The Collapse of Parenting: How We Hurt Our Kids When We Treat Them Like Grown-Ups (book review)
A new book by Dr. Leonard Sax explains how American parents have forgotten to do the most important job in the world -- raising capable, conscientious, disciplined children who will become valuable members of society.
It’s time for parents to start doing their job again. In a fascinating new book called The Collapse of Parenting: How We Hurt Our Kids When We Treat Them Like Grown-Ups, family physician and psychologist Leonard Sax argues that Americans have forgotten how to parent over the past 40 years.
Dr. Sax describes one visit to his family practice where he tells a child, “Next I’m going to take a look at your throat.” Immediately the parent turns it into a question: “Do you mind if the doctor looks in your throat for just a second, honey? Afterward we can get some ice cream.” The child, unsurprisingly, refuses to let Dr. Sax do the strep test and has to be restrained in order to accomplish the test.
“It’s not a question,” Sax writes. “It’s a sentence: ‘Open up and say, ‘Ahh.’ Parents are incapable of speaking to their children in a sentence that ends in a period. Every sentence ends in a question mark.”
Instead of providing the structure, balance, accountability, and authoritative discipline that children and adolescents so desperately need, American parents have become obsessed with being their kid’s friend, with keeping their kid happy, and pushing their kid to achieve specific, often narrow goals.
Children and adolescents no longer form primary attachments to their parents, which is absolutely crucial, but instead bond with same-age peers. This is problematic because peer relationships are conditional, built on immature assessments of what’s considered cool, frequent disrespect toward adults, and a lack of wisdom about the world. Children need adults to ‘enculturate’ them properly in the way of living, and they cannot learn that from peers.
This comes at a steep cost. American children are more obese than ever, because they’re not forced to eat healthy food at home. Eating vegetables has become a negotiation instead of a rule. Children are over-medicated in the United States for so-called behavioral disorders that are scarcely an issue in other countries. Dr. Sax explains that the symptoms of true ADHD mimic those of sleep deprivation perfectly, which is another huge problem in American society. Children do not sleep enough because they are over-scheduled and allowed to spend far too much time in front of screens, often late at night alone in their bedrooms.
A generation of fragile kids is being raised that have self-inflated egos and cannot withstand the shocking realization later in life that they’re not as amazing as they were led to believe. The number of new businesses opening in the U.S. has shrunk considerably in recent decades, presumably because young people don’t have the courage to face possible failure, nor a broad range of practical skills to enable them to succeed. Life is scary when you don’t know how to do basic things.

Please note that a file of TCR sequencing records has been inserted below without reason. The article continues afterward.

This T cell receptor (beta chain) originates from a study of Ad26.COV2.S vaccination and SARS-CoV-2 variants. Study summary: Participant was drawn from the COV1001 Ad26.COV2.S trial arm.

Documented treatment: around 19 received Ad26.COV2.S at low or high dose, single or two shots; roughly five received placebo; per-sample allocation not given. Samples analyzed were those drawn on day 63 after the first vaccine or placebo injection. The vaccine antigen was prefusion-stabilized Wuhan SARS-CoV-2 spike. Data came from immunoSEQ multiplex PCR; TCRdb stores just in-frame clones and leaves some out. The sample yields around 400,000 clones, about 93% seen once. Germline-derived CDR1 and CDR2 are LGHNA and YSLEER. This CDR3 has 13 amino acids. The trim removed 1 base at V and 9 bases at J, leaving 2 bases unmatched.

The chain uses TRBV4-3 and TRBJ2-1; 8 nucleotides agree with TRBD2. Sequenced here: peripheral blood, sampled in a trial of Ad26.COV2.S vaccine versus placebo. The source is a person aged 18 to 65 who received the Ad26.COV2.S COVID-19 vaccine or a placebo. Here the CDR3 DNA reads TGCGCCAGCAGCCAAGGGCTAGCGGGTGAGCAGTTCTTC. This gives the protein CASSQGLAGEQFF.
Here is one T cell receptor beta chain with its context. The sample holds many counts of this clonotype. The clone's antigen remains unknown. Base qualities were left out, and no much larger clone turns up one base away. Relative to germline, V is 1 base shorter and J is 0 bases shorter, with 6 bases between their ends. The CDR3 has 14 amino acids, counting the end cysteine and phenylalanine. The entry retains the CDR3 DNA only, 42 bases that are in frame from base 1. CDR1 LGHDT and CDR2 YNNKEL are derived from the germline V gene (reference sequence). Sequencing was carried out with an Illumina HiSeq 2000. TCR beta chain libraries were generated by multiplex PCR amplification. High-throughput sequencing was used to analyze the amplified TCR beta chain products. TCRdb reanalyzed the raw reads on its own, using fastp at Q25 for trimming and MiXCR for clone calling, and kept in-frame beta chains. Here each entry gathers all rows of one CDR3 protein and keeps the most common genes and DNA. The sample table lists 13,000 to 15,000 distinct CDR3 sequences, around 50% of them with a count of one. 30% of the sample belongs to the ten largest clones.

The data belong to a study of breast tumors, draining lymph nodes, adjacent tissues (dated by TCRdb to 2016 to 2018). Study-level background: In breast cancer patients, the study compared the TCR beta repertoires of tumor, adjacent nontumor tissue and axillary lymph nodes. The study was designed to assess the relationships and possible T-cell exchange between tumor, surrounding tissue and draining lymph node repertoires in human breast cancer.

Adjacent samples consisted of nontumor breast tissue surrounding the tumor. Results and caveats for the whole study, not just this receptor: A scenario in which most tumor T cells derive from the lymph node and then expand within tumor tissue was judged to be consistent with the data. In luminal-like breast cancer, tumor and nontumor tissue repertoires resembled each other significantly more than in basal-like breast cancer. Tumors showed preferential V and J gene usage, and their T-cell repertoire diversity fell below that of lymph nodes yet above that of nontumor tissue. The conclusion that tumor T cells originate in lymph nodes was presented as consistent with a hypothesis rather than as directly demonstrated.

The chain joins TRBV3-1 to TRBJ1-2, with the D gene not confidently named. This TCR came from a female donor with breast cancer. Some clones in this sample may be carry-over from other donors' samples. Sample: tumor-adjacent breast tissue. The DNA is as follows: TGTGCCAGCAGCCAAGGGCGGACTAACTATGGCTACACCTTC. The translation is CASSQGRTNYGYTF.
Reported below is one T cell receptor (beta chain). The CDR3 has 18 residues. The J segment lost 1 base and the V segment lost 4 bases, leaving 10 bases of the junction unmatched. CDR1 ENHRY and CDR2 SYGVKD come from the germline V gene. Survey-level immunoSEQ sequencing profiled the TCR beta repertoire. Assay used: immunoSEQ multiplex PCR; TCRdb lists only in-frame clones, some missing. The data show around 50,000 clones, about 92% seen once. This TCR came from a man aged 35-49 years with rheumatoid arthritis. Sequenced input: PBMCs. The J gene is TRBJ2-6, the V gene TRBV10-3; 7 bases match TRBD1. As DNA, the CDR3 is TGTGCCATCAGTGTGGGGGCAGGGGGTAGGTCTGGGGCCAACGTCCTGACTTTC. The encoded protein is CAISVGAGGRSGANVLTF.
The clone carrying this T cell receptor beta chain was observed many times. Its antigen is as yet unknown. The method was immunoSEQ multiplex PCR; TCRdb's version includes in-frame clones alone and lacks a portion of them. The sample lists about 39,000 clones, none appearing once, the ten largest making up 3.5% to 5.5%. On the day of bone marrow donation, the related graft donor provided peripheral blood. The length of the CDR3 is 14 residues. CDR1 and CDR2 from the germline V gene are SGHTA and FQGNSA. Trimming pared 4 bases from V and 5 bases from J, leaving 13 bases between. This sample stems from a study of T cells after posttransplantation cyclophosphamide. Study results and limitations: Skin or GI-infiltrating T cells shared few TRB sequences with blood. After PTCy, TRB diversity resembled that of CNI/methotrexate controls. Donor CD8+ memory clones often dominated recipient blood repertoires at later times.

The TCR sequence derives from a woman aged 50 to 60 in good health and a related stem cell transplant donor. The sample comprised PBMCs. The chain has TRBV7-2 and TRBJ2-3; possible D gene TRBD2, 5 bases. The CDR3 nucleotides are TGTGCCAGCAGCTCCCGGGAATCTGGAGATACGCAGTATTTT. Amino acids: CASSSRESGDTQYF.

Dr. Sax writes: “I recently took a photo at an American public school of a flowery poster with the words, ‘Dream until your dream come true.’ That’s bad advice. That advice cultivates a self-rightous sense of entitlement. Better advice might be, Work until your dreams come true. Or, Work in pursuit of your dreams, but realize that life is what happens while you are making other plans. Tomorrow may never come or may be unrecognizably different.”
What used to be common sense among American parents, forty or more years ago, has become lost knowledge. No longer should parents feel uncomfortable with ‘authoritarianism,’ as it can be done kindly, lovingly, and respectfully. Parents have a huge job to do – to prepare their children as well as they can for life – and that requires teaching lessons that are no longer valued in modern American society.
Dr. Sax wants parents to focus on three things:
(1) Teaching humility, which simply means being as interested in other people as you are in yourself; learning something about others before talking about yourself; really listening when someone else is talking.
(2) Enjoying their children, rather than viewing them as nuisances; having fun together, loving each other’s company, which forges that crucial parent-child bond throughout the adolescent years.
(3) The meaning of life, and how the classic ‘middle-class script’ that so many Americans buy into as being the key to happiness is actually empty. Parents should strive to undermine that script, empowering children to take risks and congratulate them even when they fail.
The Collapse of Parenting may sound like a lone voice in the world of American parenting these days, but it’s a desperately needed one. The future wellbeing on the nation depends on parents relearning their roles and raising children who are capable, intelligent, and self-controlled. If you’re going to read a single parenting book this year, please make it this one.
You can order online: The Collapse of Parenting (New York: Basic Books, 2016). $26.99